UNESCO-NIE Centre for Arts Research in Education (CARE)

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Name of Author: 
Woon, Sheralyn Sher Lin
Institute: 
Thesis (M.A.) (Instructional Design & Technology) National Institute of Education, Nanyang Technological University
Supervisor: 
Looi, Chee Kit
Year of completion: 
2008
Country: 
Singapore
Country of Research Data: 
Singapore
Language: 
English
Abstract:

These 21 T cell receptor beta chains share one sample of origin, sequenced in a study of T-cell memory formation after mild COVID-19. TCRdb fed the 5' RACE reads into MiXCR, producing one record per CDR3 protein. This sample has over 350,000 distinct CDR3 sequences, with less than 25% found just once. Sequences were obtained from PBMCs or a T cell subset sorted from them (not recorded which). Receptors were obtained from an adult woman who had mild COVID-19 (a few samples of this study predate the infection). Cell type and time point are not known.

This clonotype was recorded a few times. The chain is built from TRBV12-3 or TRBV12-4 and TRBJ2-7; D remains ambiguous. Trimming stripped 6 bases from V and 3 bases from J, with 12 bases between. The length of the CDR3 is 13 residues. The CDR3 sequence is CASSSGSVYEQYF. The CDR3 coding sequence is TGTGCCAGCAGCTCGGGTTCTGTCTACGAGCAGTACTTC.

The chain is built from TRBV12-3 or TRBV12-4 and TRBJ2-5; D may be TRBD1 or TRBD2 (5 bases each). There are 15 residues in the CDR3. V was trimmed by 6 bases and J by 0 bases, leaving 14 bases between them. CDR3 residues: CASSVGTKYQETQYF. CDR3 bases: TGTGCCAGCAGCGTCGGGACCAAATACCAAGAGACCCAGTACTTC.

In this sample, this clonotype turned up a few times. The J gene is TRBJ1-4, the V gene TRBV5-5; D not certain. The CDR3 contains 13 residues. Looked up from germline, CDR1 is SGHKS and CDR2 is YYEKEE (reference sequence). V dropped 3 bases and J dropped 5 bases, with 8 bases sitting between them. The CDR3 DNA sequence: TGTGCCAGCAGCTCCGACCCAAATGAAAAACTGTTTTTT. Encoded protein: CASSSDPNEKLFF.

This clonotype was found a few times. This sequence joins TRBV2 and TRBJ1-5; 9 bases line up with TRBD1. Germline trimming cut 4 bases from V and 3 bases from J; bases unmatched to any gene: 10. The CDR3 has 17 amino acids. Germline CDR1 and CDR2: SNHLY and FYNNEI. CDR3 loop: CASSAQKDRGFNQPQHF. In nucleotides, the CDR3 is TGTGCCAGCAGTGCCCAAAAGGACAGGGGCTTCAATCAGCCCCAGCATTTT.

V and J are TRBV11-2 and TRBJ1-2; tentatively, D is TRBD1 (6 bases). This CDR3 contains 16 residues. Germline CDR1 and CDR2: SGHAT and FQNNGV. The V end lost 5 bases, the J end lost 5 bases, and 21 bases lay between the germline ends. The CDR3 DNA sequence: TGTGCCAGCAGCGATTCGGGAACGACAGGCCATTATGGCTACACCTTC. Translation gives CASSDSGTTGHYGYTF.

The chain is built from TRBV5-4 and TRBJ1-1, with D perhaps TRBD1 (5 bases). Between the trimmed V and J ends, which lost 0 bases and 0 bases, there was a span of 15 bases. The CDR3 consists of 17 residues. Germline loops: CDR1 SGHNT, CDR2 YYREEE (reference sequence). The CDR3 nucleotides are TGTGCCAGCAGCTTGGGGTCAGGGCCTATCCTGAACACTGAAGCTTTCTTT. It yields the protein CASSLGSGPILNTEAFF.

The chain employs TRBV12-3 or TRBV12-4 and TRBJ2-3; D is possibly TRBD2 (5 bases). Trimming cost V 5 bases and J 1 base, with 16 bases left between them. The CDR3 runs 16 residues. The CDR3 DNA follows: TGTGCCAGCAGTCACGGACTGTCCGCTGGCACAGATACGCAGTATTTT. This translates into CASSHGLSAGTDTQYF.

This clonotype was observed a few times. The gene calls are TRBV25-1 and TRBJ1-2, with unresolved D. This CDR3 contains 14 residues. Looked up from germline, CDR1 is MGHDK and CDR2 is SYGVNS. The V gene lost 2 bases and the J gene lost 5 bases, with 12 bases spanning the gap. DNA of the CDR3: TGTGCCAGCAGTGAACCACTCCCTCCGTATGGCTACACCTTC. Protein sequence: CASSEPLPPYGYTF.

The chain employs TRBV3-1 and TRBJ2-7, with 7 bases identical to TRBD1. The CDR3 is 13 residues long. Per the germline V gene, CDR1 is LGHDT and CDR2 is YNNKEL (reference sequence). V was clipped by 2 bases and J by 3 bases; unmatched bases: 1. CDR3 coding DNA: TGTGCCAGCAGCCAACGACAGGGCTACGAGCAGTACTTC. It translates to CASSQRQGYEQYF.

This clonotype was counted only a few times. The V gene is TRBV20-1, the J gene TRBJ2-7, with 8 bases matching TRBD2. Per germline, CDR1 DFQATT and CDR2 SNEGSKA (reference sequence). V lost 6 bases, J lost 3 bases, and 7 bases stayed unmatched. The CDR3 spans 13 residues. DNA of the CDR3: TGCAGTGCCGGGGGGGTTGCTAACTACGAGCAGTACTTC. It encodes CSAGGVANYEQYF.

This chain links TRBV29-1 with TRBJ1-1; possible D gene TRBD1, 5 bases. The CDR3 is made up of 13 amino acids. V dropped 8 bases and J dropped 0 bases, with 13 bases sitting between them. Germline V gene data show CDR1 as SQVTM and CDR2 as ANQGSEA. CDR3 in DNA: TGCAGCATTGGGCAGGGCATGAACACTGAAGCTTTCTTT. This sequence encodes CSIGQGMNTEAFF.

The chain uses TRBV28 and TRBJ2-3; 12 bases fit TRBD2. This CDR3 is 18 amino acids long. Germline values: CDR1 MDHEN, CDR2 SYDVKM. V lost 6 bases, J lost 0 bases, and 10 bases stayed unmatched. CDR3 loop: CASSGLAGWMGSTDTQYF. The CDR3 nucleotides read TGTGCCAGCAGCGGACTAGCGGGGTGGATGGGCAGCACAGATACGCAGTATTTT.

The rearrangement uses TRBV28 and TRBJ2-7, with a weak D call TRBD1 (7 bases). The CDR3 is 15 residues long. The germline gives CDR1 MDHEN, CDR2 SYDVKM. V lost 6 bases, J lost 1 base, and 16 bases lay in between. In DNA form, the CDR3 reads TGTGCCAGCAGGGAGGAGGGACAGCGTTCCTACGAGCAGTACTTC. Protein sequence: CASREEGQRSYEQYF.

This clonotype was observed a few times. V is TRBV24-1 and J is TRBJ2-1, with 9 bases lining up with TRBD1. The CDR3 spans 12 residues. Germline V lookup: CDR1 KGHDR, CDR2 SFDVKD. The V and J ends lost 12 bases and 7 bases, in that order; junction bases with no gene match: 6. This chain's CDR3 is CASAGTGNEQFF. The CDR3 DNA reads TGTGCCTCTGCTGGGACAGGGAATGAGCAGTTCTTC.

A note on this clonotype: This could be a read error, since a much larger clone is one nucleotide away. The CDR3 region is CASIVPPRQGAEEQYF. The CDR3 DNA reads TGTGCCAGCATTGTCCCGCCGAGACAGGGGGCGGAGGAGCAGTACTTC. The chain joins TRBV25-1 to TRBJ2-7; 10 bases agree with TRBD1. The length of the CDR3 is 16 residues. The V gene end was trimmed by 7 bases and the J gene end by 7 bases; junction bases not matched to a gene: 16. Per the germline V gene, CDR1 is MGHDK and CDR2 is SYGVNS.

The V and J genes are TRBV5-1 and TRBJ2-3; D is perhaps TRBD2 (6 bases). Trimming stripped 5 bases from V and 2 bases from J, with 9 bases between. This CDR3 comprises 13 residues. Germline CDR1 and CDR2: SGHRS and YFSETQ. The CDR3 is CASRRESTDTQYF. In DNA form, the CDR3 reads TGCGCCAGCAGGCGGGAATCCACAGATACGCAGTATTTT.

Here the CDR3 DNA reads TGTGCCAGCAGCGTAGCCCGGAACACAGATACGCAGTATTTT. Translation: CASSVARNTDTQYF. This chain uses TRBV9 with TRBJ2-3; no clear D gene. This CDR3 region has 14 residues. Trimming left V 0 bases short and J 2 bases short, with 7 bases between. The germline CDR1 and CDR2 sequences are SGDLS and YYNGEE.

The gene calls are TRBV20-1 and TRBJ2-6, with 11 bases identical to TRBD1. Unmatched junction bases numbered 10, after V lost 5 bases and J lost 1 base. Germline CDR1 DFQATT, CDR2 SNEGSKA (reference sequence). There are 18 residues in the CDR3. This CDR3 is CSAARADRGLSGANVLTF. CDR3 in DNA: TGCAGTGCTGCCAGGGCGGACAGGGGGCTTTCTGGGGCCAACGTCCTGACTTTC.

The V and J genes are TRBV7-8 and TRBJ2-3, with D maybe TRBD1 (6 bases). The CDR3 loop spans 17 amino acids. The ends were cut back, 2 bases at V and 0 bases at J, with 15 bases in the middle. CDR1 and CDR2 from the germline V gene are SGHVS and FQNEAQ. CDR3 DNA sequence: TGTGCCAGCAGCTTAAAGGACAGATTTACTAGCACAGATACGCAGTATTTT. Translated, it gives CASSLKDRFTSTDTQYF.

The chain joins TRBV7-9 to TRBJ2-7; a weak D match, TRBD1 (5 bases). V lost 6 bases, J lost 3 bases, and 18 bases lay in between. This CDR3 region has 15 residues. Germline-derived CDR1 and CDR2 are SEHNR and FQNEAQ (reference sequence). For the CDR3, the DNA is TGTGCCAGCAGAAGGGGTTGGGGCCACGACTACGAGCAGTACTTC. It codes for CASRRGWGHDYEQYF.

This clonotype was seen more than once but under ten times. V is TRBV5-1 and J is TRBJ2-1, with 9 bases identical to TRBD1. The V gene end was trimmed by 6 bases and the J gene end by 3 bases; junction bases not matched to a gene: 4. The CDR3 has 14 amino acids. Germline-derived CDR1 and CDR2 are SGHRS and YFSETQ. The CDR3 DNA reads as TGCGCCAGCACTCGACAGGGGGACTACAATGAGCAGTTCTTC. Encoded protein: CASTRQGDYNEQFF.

More schools are embarking on One-to-One technology programmes to engage students and maximise learning. It is imperative that more should be known about these programmes. This study examines how visual communications skills can be improved with the Tablet Personal Computer (TPC) and aims to test the schools’ assumption that technology can help students learn better. A resolution was sought for the following questions: whether the TPC is a user-friendly drawing platform and could support continuous drawing for the duration of an Art lesson in Secondary schools, what kinds of pedagogical possibilities for learning does the TPC allow and if the TPC would improve visual communication abilities. This empirical study took place in a school where a One-to-One technology programme has just been established. Most students in this school own their TPCs. A small sample from one level of this school was used in the study. The impact of the TPC on visual communication ability was measured in both Qualitative and Quantitative terms. The Clark’s Drawing Ability Test instrument was used to measure improvement in drawing ability while a survey and researcher’s notes were used to gauge the qualitative impact of the intervention. The Adobe Photoshop software was used during the intervention. The intervention scheme of work was designed according to the Ministry of Education, Art Unit’s recommendations for students to learn to draw by first studying artwork made by master artists and then by creating art through exploration. Students were also exposed to Art Appreciation skills for the first time. The results of the study found that the TPC could support continuous drawing during an Art lesson and was user-friendly to both students and teachers. The TPC also improved visual communications skills and its pedagogical functions engaged students. This improvement in visual communication skills was only observed when the TPC was used. The improvement was not transferred into another medium like paper and pencil. It was also found that the TPC offers many pedagogical opportunities for co-operative and interdisciplinary learning. The role of the teacher is still of prime importance to ensure that learning is meaningful and correct. During the process of the intervention, other issues like the CDAT instrument validity, students’ apathy for Art and software licensing issues arose. These issues are also discussed in this paper. The overall findings validate the schools’ belief that technology can help a majority of students do better. Some students were very engaged and their Visual communication skills improved when the TPC was used. Only a small number of students could not exploit the affordances of the TPC because of a lack of prior knowledge of using IT. Although students found the learning meaningful, this learning was not deep as they could not transfer new Art knowledge or TPC drawing skills back to the paper and pencil medium. The TPC could neither help students draw any better using the TPC stylus nor improve students’ drawing skills on paper and pencil. Although there were shared competencies between these two different types of drawing, drawing on the TPC was different from drawing on paper with a pencil. Further study is needed to measure the effect of the TPC on higher order thinking skills.

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